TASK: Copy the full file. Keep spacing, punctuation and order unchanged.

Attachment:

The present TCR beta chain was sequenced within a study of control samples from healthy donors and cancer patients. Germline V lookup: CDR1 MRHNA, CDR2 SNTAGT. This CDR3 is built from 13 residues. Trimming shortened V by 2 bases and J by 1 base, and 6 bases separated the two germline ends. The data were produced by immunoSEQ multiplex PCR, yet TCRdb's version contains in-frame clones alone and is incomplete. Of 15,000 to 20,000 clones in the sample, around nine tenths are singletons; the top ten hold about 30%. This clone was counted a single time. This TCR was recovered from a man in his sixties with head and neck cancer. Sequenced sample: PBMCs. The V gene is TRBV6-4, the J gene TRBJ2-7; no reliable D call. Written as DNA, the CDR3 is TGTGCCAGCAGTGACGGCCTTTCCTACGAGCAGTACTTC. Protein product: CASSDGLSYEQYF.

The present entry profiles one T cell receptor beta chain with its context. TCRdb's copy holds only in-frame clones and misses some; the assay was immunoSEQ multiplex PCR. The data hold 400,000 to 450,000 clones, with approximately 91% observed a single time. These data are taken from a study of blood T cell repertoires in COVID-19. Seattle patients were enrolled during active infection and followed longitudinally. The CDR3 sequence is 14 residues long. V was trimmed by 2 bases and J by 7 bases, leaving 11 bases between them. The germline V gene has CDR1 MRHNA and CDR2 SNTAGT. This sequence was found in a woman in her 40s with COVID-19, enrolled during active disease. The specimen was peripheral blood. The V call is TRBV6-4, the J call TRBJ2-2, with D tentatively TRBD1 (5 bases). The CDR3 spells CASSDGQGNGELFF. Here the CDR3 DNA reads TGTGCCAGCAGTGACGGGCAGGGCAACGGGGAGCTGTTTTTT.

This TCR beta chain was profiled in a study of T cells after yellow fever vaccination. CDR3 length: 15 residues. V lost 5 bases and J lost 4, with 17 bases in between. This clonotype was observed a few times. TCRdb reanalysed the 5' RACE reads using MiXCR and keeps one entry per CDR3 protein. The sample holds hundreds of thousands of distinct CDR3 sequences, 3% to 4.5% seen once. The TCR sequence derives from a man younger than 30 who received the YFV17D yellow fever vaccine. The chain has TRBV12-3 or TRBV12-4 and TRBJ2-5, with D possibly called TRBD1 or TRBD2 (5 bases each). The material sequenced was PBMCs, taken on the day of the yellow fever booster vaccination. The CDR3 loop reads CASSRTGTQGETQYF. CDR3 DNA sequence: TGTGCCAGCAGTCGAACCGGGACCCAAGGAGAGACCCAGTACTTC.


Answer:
The present TCR beta chain was sequenced within a study of control samples from healthy donors and cancer patients. Germline V lookup: CDR1 MRHNA, CDR2 SNTAGT. This CDR3 is built from 13 residues. Trimming shortened V by 2 bases and J by 1 base, and 6 bases separated the two germline ends. The data were produced by immunoSEQ multiplex PCR, yet TCRdb's version contains in-frame clones alone and is incomplete. Of 15,000 to 20,000 clones in the sample, around nine tenths are singletons; the top ten hold about 30%. This clone was counted a single time. This TCR was recovered from a man in his sixties with head and neck cancer. Sequenced sample: PBMCs. The V gene is TRBV6-4, the J gene TRBJ2-7; no reliable D call. Written as DNA, the CDR3 is TGTGCCAGCAGTGACGGCCTTTCCTACGAGCAGTACTTC. Protein product: CASSDGLSYEQYF.

The present entry profiles one T cell receptor beta chain with its context. TCRdb's copy holds only in-frame clones and misses some; the assay was immunoSEQ multiplex PCR. The data hold 400,000 to 450,000 clones, with approximately 91% observed a single time. These data are taken from a study of blood T cell repertoires in COVID-19. Seattle patients were enrolled during active infection and followed longitudinally. The CDR3 sequence is 14 residues long. V was trimmed by 2 bases and J by 7 bases, leaving 11 bases between them. The germline V gene has CDR1 MRHNA and CDR2 SNTAGT. This sequence was found in a woman in her 40s with COVID-19, enrolled during active disease. The specimen was peripheral blood. The V call is TRBV6-4, the J call TRBJ2-2, with D tentatively TRBD1 (5 bases). The CDR3 spells CASSDGQGNGELFF. Here the CDR3 DNA reads TGTGCCAGCAGTGACGGGCAGGGCAACGGGGAGCTGTTTTTT.

This TCR beta chain was profiled in a study of T cells after yellow fever vaccination. CDR3 length: 15 residues. V lost 5 bases and J lost 4, with 17 bases in between. This clonotype was observed a few times. TCRdb reanalysed the 5' RACE reads using MiXCR and keeps one entry per CDR3 protein. The sample holds hundreds of thousands of distinct CDR3 sequences, 3% to 4.5% seen once. The TCR sequence derives from a man younger than 30 who received the YFV17D yellow fever vaccine. The chain has TRBV12-3 or TRBV12-4 and TRBJ2-5, with D possibly called TRBD1 or TRBD2 (5 bases each). The material sequenced was PBMCs, taken on the day of the yellow fever booster vaccination. The CDR3 loop reads CASSRTGTQGETQYF. CDR3 DNA sequence: TGTGCCAGCAGTCGAACCGGGACCCAAGGAGAGACCCAGTACTTC.